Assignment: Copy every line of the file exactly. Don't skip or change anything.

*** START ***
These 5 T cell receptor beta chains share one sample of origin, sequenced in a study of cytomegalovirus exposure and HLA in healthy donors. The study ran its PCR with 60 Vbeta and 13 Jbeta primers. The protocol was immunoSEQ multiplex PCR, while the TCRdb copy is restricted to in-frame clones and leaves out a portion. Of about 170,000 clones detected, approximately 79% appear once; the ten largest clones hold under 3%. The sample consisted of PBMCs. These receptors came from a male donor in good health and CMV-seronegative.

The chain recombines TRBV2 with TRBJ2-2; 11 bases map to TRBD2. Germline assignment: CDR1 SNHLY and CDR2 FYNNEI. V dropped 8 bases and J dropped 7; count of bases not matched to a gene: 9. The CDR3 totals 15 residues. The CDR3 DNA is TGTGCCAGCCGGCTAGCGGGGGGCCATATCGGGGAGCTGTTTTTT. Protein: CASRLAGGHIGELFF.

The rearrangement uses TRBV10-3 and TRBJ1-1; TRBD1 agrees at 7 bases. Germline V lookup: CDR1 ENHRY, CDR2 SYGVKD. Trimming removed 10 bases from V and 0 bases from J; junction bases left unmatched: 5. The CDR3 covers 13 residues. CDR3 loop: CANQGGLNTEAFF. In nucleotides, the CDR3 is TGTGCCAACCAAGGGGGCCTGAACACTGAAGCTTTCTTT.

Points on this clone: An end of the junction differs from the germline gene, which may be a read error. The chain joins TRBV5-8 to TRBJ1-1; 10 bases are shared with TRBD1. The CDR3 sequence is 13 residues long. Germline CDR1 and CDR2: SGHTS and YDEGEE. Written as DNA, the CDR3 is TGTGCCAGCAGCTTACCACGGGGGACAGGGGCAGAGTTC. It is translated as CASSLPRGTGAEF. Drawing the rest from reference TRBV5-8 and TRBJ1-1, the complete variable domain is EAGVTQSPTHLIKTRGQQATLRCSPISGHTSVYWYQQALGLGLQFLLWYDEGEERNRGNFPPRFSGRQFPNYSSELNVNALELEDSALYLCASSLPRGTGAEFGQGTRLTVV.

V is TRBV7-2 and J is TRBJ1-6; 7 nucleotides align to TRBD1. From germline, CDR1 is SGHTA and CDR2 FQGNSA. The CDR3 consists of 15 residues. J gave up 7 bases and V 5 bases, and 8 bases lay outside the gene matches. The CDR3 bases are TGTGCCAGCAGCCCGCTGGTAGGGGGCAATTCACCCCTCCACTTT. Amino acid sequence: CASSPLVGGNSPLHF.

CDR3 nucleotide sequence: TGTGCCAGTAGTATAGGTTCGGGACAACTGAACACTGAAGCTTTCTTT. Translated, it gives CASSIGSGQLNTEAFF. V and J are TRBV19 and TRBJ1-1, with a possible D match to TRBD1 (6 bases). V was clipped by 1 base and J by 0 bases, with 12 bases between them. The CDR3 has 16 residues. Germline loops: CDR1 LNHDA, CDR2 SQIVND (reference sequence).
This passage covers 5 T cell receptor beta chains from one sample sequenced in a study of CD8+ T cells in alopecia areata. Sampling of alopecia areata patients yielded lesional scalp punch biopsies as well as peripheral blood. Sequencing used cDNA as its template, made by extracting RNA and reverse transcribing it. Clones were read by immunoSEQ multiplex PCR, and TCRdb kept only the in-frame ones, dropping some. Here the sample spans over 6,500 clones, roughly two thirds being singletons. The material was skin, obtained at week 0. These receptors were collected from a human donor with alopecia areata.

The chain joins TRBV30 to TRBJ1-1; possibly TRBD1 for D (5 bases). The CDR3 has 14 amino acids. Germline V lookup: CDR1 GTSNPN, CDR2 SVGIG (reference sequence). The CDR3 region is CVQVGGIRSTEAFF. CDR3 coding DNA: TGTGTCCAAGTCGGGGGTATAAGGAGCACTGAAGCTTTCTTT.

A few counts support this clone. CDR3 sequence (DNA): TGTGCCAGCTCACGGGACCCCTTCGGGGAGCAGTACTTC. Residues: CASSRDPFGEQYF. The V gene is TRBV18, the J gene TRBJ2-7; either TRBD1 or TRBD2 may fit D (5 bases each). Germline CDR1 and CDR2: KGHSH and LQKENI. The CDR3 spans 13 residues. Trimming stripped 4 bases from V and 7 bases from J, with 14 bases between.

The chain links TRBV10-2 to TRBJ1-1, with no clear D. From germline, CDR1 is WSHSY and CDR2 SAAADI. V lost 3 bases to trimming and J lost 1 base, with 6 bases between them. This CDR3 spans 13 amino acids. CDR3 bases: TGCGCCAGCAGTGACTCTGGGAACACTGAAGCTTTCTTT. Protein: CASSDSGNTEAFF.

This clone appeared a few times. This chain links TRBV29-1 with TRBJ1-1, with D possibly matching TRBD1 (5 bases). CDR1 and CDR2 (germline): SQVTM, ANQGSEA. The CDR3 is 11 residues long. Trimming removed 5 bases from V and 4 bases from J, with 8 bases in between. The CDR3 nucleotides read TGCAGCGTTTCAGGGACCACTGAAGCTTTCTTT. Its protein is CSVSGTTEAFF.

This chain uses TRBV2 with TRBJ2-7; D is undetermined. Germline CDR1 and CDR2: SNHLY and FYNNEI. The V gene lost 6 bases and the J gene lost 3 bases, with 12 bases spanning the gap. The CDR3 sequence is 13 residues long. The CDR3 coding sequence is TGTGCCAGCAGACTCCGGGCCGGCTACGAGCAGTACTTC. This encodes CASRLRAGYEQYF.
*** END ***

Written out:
These 5 T cell receptor beta chains share one sample of origin, sequenced in a study of cytomegalovirus exposure and HLA in healthy donors. The study ran its PCR with 60 Vbeta and 13 Jbeta primers. The protocol was immunoSEQ multiplex PCR, while the TCRdb copy is restricted to in-frame clones and leaves out a portion. Of about 170,000 clones detected, approximately 79% appear once; the ten largest clones hold under 3%. The sample consisted of PBMCs. These receptors came from a male donor in good health and CMV-seronegative.

The chain recombines TRBV2 with TRBJ2-2; 11 bases map to TRBD2. Germline assignment: CDR1 SNHLY and CDR2 FYNNEI. V dropped 8 bases and J dropped 7; count of bases not matched to a gene: 9. The CDR3 totals 15 residues. The CDR3 DNA is TGTGCCAGCCGGCTAGCGGGGGGCCATATCGGGGAGCTGTTTTTT. Protein: CASRLAGGHIGELFF.

The rearrangement uses TRBV10-3 and TRBJ1-1; TRBD1 agrees at 7 bases. Germline V lookup: CDR1 ENHRY, CDR2 SYGVKD. Trimming removed 10 bases from V and 0 bases from J; junction bases left unmatched: 5. The CDR3 covers 13 residues. CDR3 loop: CANQGGLNTEAFF. In nucleotides, the CDR3 is TGTGCCAACCAAGGGGGCCTGAACACTGAAGCTTTCTTT.

Points on this clone: An end of the junction differs from the germline gene, which may be a read error. The chain joins TRBV5-8 to TRBJ1-1; 10 bases are shared with TRBD1. The CDR3 sequence is 13 residues long. Germline CDR1 and CDR2: SGHTS and YDEGEE. Written as DNA, the CDR3 is TGTGCCAGCAGCTTACCACGGGGGACAGGGGCAGAGTTC. It is translated as CASSLPRGTGAEF. Drawing the rest from reference TRBV5-8 and TRBJ1-1, the complete variable domain is EAGVTQSPTHLIKTRGQQATLRCSPISGHTSVYWYQQALGLGLQFLLWYDEGEERNRGNFPPRFSGRQFPNYSSELNVNALELEDSALYLCASSLPRGTGAEFGQGTRLTVV.

V is TRBV7-2 and J is TRBJ1-6; 7 nucleotides align to TRBD1. From germline, CDR1 is SGHTA and CDR2 FQGNSA. The CDR3 consists of 15 residues. J gave up 7 bases and V 5 bases, and 8 bases lay outside the gene matches. The CDR3 bases are TGTGCCAGCAGCCCGCTGGTAGGGGGCAATTCACCCCTCCACTTT. Amino acid sequence: CASSPLVGGNSPLHF.

CDR3 nucleotide sequence: TGTGCCAGTAGTATAGGTTCGGGACAACTGAACACTGAAGCTTTCTTT. Translated, it gives CASSIGSGQLNTEAFF. V and J are TRBV19 and TRBJ1-1, with a possible D match to TRBD1 (6 bases). V was clipped by 1 base and J by 0 bases, with 12 bases between them. The CDR3 has 16 residues. Germline loops: CDR1 LNHDA, CDR2 SQIVND (reference sequence).
This passage covers 5 T cell receptor beta chains from one sample sequenced in a study of CD8+ T cells in alopecia areata. Sampling of alopecia areata patients yielded lesional scalp punch biopsies as well as peripheral blood. Sequencing used cDNA as its template, made by extracting RNA and reverse transcribing it. Clones were read by immunoSEQ multiplex PCR, and TCRdb kept only the in-frame ones, dropping some. Here the sample spans over 6,500 clones, roughly two thirds being singletons. The material was skin, obtained at week 0. These receptors were collected from a human donor with alopecia areata.

The chain joins TRBV30 to TRBJ1-1; possibly TRBD1 for D (5 bases). The CDR3 has 14 amino acids. Germline V lookup: CDR1 GTSNPN, CDR2 SVGIG (reference sequence). The CDR3 region is CVQVGGIRSTEAFF. CDR3 coding DNA: TGTGTCCAAGTCGGGGGTATAAGGAGCACTGAAGCTTTCTTT.

A few counts support this clone. CDR3 sequence (DNA): TGTGCCAGCTCACGGGACCCCTTCGGGGAGCAGTACTTC. Residues: CASSRDPFGEQYF. The V gene is TRBV18, the J gene TRBJ2-7; either TRBD1 or TRBD2 may fit D (5 bases each). Germline CDR1 and CDR2: KGHSH and LQKENI. The CDR3 spans 13 residues. Trimming stripped 4 bases from V and 7 bases from J, with 14 bases between.

The chain links TRBV10-2 to TRBJ1-1, with no clear D. From germline, CDR1 is WSHSY and CDR2 SAAADI. V lost 3 bases to trimming and J lost 1 base, with 6 bases between them. This CDR3 spans 13 amino acids. CDR3 bases: TGCGCCAGCAGTGACTCTGGGAACACTGAAGCTTTCTTT. Protein: CASSDSGNTEAFF.

This clone appeared a few times. This chain links TRBV29-1 with TRBJ1-1, with D possibly matching TRBD1 (5 bases). CDR1 and CDR2 (germline): SQVTM, ANQGSEA. The CDR3 is 11 residues long. Trimming removed 5 bases from V and 4 bases from J, with 8 bases in between. The CDR3 nucleotides read TGCAGCGTTTCAGGGACCACTGAAGCTTTCTTT. Its protein is CSVSGTTEAFF.

This chain uses TRBV2 with TRBJ2-7; D is undetermined. Germline CDR1 and CDR2: SNHLY and FYNNEI. The V gene lost 6 bases and the J gene lost 3 bases, with 12 bases spanning the gap. The CDR3 sequence is 13 residues long. The CDR3 coding sequence is TGTGCCAGCAGACTCCGGGCCGGCTACGAGCAGTACTTC. This encodes CASRLRAGYEQYF.